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TIMOLUS, Melince and Agno, two Wood-nymphs,
GNO, To-day we wear our acron crown,
The parsley wreath be thine ; it is most meet
We grace the presence of these rival gods
With all the honours of our woodland weeds.
Thine was the talk, Melinoe, to prepare
The turf-built theatre, the boxen bow'r,
And all the fylvan scen’ry.
Sire of these shades, is done. On yester eve;
Assisted by a thousand friendly fays,
While fav’ring Dian held her glitt'ring lamp,
We ply'd our nightly toils, nor ply'd we long,
For Art was not the mistress of our revels,
'Twas gentle Nature, whom we jointly woo'd;
She heard, and yielded to the forms we taught her,
Yet still remain’d herself.-----Simplicity,
Fair Nature's genuine daughter, was there too,
So foft, yet so magnificent of mien,
She shone all ornament without a gem.
The blithsome Flora, ever sweet and young,
Offer'd her various store : We cull’d a few
To robe, and recommend our darksome verdure,
But shun'd to be luxuriant.----
It was well. Agno, thy looks are pensive: What dejects Thy pleafure-painted aspect ? Sweetest nymph, That ever trod the turf, or fought the shade, Speak, nor conceal a thought.
King of the woods, I tremble for the royal arbiter. 'Tis hard to judge, whene'er the great contend, Sure to displease the vanquish'd : When such pow'rs Contest the laurel with such ardent strife, 'Tis not the sentence of fair equity, But 'tis their pleasure that is right or wrong.
'Tis well remark’d, and on experience founded.
I do remember that my sister Ida
(Whenas on her own shadowy mount we met,
To celebrate the birth-day of the Spring,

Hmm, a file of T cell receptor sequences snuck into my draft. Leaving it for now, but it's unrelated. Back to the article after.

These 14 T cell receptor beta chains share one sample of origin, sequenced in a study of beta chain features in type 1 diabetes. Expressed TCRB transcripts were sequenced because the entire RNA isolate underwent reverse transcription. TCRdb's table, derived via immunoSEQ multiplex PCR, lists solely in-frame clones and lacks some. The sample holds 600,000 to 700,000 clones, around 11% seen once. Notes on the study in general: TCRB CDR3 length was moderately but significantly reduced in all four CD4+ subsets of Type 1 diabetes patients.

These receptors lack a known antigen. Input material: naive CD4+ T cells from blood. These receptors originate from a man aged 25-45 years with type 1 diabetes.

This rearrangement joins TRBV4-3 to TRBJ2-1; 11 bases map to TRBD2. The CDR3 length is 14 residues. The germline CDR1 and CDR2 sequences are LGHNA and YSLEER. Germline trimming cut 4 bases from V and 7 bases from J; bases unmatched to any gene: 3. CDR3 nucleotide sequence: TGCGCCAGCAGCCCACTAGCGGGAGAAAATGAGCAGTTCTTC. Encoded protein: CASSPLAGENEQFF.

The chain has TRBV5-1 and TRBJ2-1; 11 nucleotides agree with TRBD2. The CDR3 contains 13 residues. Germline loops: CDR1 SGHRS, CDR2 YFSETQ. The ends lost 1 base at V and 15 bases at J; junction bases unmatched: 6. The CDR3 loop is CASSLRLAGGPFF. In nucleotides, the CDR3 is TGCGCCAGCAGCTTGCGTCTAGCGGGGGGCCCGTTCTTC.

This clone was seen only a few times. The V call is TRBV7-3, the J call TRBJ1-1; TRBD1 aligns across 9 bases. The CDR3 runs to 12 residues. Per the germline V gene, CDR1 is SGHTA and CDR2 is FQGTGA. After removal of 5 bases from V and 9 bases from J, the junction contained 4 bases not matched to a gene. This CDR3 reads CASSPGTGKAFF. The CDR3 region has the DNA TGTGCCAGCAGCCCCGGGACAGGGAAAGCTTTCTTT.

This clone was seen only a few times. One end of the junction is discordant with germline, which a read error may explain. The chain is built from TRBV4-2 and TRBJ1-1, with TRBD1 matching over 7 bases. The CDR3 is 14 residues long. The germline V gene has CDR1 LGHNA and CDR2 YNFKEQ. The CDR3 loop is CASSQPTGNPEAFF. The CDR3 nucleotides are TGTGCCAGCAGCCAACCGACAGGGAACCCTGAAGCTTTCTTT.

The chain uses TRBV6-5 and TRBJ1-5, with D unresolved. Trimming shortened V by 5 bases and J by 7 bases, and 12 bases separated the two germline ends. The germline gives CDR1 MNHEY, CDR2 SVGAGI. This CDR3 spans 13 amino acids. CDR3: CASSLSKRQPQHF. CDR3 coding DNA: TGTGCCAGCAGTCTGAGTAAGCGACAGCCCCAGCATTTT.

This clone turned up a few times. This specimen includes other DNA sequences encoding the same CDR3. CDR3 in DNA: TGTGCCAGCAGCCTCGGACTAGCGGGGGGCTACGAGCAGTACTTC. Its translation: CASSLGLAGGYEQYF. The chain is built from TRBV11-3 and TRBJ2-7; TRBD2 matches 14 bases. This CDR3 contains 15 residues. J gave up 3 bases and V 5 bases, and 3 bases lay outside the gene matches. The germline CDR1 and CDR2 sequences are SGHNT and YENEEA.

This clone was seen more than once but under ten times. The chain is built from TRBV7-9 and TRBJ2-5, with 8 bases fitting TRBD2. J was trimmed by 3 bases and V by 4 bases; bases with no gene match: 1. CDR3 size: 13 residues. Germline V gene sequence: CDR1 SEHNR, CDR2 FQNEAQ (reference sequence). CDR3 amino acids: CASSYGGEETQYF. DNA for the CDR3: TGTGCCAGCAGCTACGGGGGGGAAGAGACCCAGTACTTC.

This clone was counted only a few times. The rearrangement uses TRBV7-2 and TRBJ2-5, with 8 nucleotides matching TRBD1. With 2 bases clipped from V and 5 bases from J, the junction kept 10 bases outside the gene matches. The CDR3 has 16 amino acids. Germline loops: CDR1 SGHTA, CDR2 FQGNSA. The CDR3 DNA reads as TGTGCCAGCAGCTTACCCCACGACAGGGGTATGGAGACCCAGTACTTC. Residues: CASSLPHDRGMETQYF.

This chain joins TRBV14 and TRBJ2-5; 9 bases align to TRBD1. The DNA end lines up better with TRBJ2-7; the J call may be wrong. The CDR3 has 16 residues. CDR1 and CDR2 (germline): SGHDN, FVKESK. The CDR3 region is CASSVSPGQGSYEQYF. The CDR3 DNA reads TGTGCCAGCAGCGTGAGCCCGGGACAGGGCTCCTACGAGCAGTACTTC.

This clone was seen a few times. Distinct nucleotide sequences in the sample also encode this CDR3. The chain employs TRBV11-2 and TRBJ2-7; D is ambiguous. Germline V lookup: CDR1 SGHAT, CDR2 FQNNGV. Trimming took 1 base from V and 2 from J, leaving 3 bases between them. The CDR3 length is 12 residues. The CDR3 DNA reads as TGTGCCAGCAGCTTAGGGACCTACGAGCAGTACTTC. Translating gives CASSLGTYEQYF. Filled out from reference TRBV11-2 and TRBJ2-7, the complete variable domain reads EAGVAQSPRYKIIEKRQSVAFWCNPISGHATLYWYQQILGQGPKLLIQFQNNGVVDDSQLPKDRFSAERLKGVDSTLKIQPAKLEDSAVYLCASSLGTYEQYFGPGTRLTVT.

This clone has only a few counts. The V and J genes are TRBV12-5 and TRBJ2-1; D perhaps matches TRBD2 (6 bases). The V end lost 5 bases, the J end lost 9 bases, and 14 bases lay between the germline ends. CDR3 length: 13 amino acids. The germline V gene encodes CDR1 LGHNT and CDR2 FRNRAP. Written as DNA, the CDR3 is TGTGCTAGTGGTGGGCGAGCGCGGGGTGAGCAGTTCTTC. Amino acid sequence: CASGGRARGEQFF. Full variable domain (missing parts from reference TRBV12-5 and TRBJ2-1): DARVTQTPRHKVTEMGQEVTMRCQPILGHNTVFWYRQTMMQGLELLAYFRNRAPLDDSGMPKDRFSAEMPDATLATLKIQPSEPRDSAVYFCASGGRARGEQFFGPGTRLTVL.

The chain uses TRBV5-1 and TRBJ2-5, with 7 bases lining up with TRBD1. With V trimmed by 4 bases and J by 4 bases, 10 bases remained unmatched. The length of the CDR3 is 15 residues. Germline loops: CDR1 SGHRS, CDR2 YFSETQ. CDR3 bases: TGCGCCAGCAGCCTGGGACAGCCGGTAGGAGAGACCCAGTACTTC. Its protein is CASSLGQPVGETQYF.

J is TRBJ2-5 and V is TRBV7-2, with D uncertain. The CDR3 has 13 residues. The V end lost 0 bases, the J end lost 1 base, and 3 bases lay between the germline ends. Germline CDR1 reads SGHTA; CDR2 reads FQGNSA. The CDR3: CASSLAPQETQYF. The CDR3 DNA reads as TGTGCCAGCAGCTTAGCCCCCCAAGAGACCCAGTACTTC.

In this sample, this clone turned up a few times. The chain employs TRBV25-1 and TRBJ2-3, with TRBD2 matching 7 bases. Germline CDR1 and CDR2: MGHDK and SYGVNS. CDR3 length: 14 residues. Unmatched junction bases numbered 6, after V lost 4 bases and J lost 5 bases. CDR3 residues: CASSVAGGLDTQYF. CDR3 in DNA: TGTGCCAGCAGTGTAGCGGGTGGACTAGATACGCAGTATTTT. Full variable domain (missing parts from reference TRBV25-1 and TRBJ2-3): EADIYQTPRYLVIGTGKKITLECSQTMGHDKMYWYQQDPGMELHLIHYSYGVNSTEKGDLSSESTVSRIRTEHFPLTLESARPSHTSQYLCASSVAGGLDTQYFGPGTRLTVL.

And th' orgies of the May) wou'd oft recount
The rage of the indignant goddesses,
When shepherd Paris to the Cyprian queen,
With hand obsequious gave the golden toy.
Heav'n's queen, the fifter and the wife of Jove,
Rag'd like a feeble mortal; fall’n she seem'd,
Her deity in human passions lost :
Ev'n Wisdom's goddess, jealous of her form,
Deem'd her own attribute her second virtue.
Both vow'd and fought revenge.
If such the fate
Of him who judg'd aright, what must be his
Who shall mistake the cause ? for much I doubt
The skill of Midas, fince his fatal wish :
Which Bacchus heard, and curs'd him with the gift.
Yet grant him wise, to err is human still,
And mortal is the consequence.
Besides, I fear him partial; for with Pan
He tends the sheep-walks all the live-long day,
And on the braky lawn to the shrill pipe
In aukward gambols he affects to dance,
Or tumbles to the tabor---’tis not likely
That such an umpire shou'd be equitable,
Unlefs he guess at justice.
'Tis ours to wish for Pan, and fear from Phæbus,
Whose near approach I hear : Ye stately cedars
Forth from your
fummits bow your awful heads,
And reverence the gods. Let my whole mountain tremble,
Not with a fearful, but religious awe,
And holiness of horror. You, ye winds,
That make soft, solemn music’mongst the leaves,
Be all to stillness hush'd ; and thou their echo
Listen, and hold thy peace ; for see they come.
SCENE opens, and discovers Apollo, attended by
Clio and Melpomene, on the right hand of Midas, and Pan on the left, whom Timolus, with Agno and Melinoe, join.
Begin, celestial candidates for praise,
Begin the tuneful contest: I, mean while,
With heedful notice and attention meet,
Will weigh your merits, and decide your cause,
From Jove begin the rapturous fong,
To him our earliest lays belong,
We are his offspring all;
'Twas he, whose looks fupremely bright,
Smild darksome chaos into light,
And fram'd this glorious ball.
Sylvanus, in his shadowy grove,
The seat of rural peace and love,
Attends my Doric lays;
By th' altar on the myrtle mount,
Where plays the wood-nymph’s favourite fount,
I'll celebrate his praise.
Parnassus, where's thy boasted height,
Where, Pegasus, thy fire and Aight,
Where all your thoughts so bold and free,
Ye daughters of Mnemosyne ?
If Pan o'er Phæbus can prevail,
And the great god of verse shou'd fail?
From nature's works, and nature's laws,
We find delight, and seek applause;